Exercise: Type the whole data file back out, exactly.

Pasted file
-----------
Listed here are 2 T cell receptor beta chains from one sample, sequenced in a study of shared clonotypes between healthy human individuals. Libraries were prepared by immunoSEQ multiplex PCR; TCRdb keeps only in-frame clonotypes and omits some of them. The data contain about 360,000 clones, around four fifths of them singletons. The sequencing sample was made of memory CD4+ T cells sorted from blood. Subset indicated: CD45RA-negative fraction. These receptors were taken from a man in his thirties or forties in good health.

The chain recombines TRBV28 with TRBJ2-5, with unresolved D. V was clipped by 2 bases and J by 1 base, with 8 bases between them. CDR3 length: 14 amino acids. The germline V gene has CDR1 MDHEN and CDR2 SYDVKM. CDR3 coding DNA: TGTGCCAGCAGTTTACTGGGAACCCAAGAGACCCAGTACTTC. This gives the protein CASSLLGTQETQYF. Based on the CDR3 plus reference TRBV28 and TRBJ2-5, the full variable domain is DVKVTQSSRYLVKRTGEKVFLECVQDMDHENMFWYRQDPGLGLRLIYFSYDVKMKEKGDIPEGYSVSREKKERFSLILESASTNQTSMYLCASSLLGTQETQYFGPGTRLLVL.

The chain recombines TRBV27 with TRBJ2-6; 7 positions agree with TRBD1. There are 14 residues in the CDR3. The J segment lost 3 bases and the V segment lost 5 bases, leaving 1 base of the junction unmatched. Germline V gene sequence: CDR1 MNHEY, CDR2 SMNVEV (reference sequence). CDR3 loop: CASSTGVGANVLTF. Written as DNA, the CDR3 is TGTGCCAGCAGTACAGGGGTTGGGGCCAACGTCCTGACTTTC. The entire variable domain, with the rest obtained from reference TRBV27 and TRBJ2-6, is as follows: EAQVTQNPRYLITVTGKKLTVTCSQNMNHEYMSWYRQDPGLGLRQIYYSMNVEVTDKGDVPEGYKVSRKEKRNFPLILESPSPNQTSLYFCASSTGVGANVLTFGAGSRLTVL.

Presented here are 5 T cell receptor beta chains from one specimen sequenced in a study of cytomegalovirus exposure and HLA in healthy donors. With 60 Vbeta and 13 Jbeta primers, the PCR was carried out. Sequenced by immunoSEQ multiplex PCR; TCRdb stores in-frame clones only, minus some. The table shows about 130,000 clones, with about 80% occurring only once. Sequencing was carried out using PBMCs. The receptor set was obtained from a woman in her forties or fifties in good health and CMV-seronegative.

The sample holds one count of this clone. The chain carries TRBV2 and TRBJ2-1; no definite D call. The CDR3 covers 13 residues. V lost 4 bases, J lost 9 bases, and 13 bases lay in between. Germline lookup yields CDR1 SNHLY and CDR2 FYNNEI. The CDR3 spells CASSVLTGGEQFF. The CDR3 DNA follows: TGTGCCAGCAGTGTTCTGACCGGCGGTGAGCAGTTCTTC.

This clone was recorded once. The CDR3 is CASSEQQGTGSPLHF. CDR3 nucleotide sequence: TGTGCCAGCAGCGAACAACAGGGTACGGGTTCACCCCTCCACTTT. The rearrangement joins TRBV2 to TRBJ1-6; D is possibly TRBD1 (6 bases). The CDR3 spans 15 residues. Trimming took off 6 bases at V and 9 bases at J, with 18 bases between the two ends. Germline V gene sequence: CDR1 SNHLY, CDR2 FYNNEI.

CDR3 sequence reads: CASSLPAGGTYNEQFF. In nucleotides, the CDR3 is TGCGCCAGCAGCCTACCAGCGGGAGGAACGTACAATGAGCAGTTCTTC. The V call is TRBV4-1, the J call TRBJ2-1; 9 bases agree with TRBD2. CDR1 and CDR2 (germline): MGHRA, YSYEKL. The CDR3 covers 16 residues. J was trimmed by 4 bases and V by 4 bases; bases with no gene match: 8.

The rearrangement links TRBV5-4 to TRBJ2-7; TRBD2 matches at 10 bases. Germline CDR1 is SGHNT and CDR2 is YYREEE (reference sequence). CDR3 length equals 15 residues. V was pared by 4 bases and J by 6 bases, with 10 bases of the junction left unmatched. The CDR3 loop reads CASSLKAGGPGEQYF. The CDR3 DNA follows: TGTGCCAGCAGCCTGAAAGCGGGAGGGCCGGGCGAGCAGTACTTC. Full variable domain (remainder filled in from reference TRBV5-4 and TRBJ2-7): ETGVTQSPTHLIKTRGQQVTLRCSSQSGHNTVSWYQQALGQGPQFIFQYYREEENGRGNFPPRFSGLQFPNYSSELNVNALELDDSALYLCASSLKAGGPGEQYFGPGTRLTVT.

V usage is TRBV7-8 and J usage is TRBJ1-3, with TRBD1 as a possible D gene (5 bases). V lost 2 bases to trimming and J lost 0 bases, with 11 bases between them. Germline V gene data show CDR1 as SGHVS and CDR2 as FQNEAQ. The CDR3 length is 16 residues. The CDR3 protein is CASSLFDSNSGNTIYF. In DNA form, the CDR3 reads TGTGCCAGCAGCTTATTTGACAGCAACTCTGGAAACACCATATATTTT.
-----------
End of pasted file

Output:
Listed here are 2 T cell receptor beta chains from one sample, sequenced in a study of shared clonotypes between healthy human individuals. Libraries were prepared by immunoSEQ multiplex PCR; TCRdb keeps only in-frame clonotypes and omits some of them. The data contain about 360,000 clones, around four fifths of them singletons. The sequencing sample was made of memory CD4+ T cells sorted from blood. Subset indicated: CD45RA-negative fraction. These receptors were taken from a man in his thirties or forties in good health.

The chain recombines TRBV28 with TRBJ2-5, with unresolved D. V was clipped by 2 bases and J by 1 base, with 8 bases between them. CDR3 length: 14 amino acids. The germline V gene has CDR1 MDHEN and CDR2 SYDVKM. CDR3 coding DNA: TGTGCCAGCAGTTTACTGGGAACCCAAGAGACCCAGTACTTC. This gives the protein CASSLLGTQETQYF. Based on the CDR3 plus reference TRBV28 and TRBJ2-5, the full variable domain is DVKVTQSSRYLVKRTGEKVFLECVQDMDHENMFWYRQDPGLGLRLIYFSYDVKMKEKGDIPEGYSVSREKKERFSLILESASTNQTSMYLCASSLLGTQETQYFGPGTRLLVL.

The chain recombines TRBV27 with TRBJ2-6; 7 positions agree with TRBD1. There are 14 residues in the CDR3. The J segment lost 3 bases and the V segment lost 5 bases, leaving 1 base of the junction unmatched. Germline V gene sequence: CDR1 MNHEY, CDR2 SMNVEV (reference sequence). CDR3 loop: CASSTGVGANVLTF. Written as DNA, the CDR3 is TGTGCCAGCAGTACAGGGGTTGGGGCCAACGTCCTGACTTTC. The entire variable domain, with the rest obtained from reference TRBV27 and TRBJ2-6, is as follows: EAQVTQNPRYLITVTGKKLTVTCSQNMNHEYMSWYRQDPGLGLRQIYYSMNVEVTDKGDVPEGYKVSRKEKRNFPLILESPSPNQTSLYFCASSTGVGANVLTFGAGSRLTVL.

Presented here are 5 T cell receptor beta chains from one specimen sequenced in a study of cytomegalovirus exposure and HLA in healthy donors. With 60 Vbeta and 13 Jbeta primers, the PCR was carried out. Sequenced by immunoSEQ multiplex PCR; TCRdb stores in-frame clones only, minus some. The table shows about 130,000 clones, with about 80% occurring only once. Sequencing was carried out using PBMCs. The receptor set was obtained from a woman in her forties or fifties in good health and CMV-seronegative.

The sample holds one count of this clone. The chain carries TRBV2 and TRBJ2-1; no definite D call. The CDR3 covers 13 residues. V lost 4 bases, J lost 9 bases, and 13 bases lay in between. Germline lookup yields CDR1 SNHLY and CDR2 FYNNEI. The CDR3 spells CASSVLTGGEQFF. The CDR3 DNA follows: TGTGCCAGCAGTGTTCTGACCGGCGGTGAGCAGTTCTTC.

This clone was recorded once. The CDR3 is CASSEQQGTGSPLHF. CDR3 nucleotide sequence: TGTGCCAGCAGCGAACAACAGGGTACGGGTTCACCCCTCCACTTT. The rearrangement joins TRBV2 to TRBJ1-6; D is possibly TRBD1 (6 bases). The CDR3 spans 15 residues. Trimming took off 6 bases at V and 9 bases at J, with 18 bases between the two ends. Germline V gene sequence: CDR1 SNHLY, CDR2 FYNNEI.

CDR3 sequence reads: CASSLPAGGTYNEQFF. In nucleotides, the CDR3 is TGCGCCAGCAGCCTACCAGCGGGAGGAACGTACAATGAGCAGTTCTTC. The V call is TRBV4-1, the J call TRBJ2-1; 9 bases agree with TRBD2. CDR1 and CDR2 (germline): MGHRA, YSYEKL. The CDR3 covers 16 residues. J was trimmed by 4 bases and V by 4 bases; bases with no gene match: 8.

The rearrangement links TRBV5-4 to TRBJ2-7; TRBD2 matches at 10 bases. Germline CDR1 is SGHNT and CDR2 is YYREEE (reference sequence). CDR3 length equals 15 residues. V was pared by 4 bases and J by 6 bases, with 10 bases of the junction left unmatched. The CDR3 loop reads CASSLKAGGPGEQYF. The CDR3 DNA follows: TGTGCCAGCAGCCTGAAAGCGGGAGGGCCGGGCGAGCAGTACTTC. Full variable domain (remainder filled in from reference TRBV5-4 and TRBJ2-7): ETGVTQSPTHLIKTRGQQVTLRCSSQSGHNTVSWYQQALGQGPQFIFQYYREEENGRGNFPPRFSGLQFPNYSSELNVNALELDDSALYLCASSLKAGGPGEQYFGPGTRLTVT.

V usage is TRBV7-8 and J usage is TRBJ1-3, with TRBD1 as a possible D gene (5 bases). V lost 2 bases to trimming and J lost 0 bases, with 11 bases between them. Germline V gene data show CDR1 as SGHVS and CDR2 as FQNEAQ. The CDR3 length is 16 residues. The CDR3 protein is CASSLFDSNSGNTIYF. In DNA form, the CDR3 reads TGTGCCAGCAGCTTATTTGACAGCAACTCTGGAAACACCATATATTTT.